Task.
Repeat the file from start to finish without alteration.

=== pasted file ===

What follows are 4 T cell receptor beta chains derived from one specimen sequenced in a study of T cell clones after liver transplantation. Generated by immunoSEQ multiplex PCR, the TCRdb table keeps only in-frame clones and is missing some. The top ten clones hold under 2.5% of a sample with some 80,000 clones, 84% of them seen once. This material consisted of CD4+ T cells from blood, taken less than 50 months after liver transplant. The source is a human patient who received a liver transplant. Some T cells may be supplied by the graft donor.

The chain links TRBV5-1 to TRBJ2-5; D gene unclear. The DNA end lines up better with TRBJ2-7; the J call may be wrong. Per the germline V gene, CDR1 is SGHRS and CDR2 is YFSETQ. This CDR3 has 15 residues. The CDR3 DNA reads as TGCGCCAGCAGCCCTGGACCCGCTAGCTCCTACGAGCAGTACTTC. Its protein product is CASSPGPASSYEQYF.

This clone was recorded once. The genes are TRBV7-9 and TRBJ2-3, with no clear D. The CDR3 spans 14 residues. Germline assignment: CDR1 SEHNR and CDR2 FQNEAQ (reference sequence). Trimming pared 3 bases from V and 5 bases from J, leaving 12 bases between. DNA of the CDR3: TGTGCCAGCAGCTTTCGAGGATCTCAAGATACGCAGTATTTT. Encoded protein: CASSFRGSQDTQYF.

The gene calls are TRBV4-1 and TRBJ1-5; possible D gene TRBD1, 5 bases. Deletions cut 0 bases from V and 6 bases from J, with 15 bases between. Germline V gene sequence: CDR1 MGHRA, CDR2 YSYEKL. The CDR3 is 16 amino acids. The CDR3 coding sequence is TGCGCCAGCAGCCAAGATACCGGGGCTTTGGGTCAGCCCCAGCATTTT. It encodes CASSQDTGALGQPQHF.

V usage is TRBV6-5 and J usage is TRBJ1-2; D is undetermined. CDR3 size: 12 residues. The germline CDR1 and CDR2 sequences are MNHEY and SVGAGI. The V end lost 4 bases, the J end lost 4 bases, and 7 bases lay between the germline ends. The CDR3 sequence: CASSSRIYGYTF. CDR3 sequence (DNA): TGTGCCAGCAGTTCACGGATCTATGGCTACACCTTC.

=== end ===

What follows are 4 T cell receptor beta chains derived from one specimen sequenced in a study of T cell clones after liver transplantation. Generated by immunoSEQ multiplex PCR, the TCRdb table keeps only in-frame clones and is missing some. The top ten clones hold under 2.5% of a sample with some 80,000 clones, 84% of them seen once. This material consisted of CD4+ T cells from blood, taken less than 50 months after liver transplant. The source is a human patient who received a liver transplant. Some T cells may be supplied by the graft donor.

The chain links TRBV5-1 to TRBJ2-5; D gene unclear. The DNA end lines up better with TRBJ2-7; the J call may be wrong. Per the germline V gene, CDR1 is SGHRS and CDR2 is YFSETQ. This CDR3 has 15 residues. The CDR3 DNA reads as TGCGCCAGCAGCCCTGGACCCGCTAGCTCCTACGAGCAGTACTTC. Its protein product is CASSPGPASSYEQYF.

This clone was recorded once. The genes are TRBV7-9 and TRBJ2-3, with no clear D. The CDR3 spans 14 residues. Germline assignment: CDR1 SEHNR and CDR2 FQNEAQ (reference sequence). Trimming pared 3 bases from V and 5 bases from J, leaving 12 bases between. DNA of the CDR3: TGTGCCAGCAGCTTTCGAGGATCTCAAGATACGCAGTATTTT. Encoded protein: CASSFRGSQDTQYF.

The gene calls are TRBV4-1 and TRBJ1-5; possible D gene TRBD1, 5 bases. Deletions cut 0 bases from V and 6 bases from J, with 15 bases between. Germline V gene sequence: CDR1 MGHRA, CDR2 YSYEKL. The CDR3 is 16 amino acids. The CDR3 coding sequence is TGCGCCAGCAGCCAAGATACCGGGGCTTTGGGTCAGCCCCAGCATTTT. It encodes CASSQDTGALGQPQHF.

V usage is TRBV6-5 and J usage is TRBJ1-2; D is undetermined. CDR3 size: 12 residues. The germline CDR1 and CDR2 sequences are MNHEY and SVGAGI. The V end lost 4 bases, the J end lost 4 bases, and 7 bases lay between the germline ends. The CDR3 sequence: CASSSRIYGYTF. CDR3 sequence (DNA): TGTGCCAGCAGTTCACGGATCTATGGCTACACCTTC.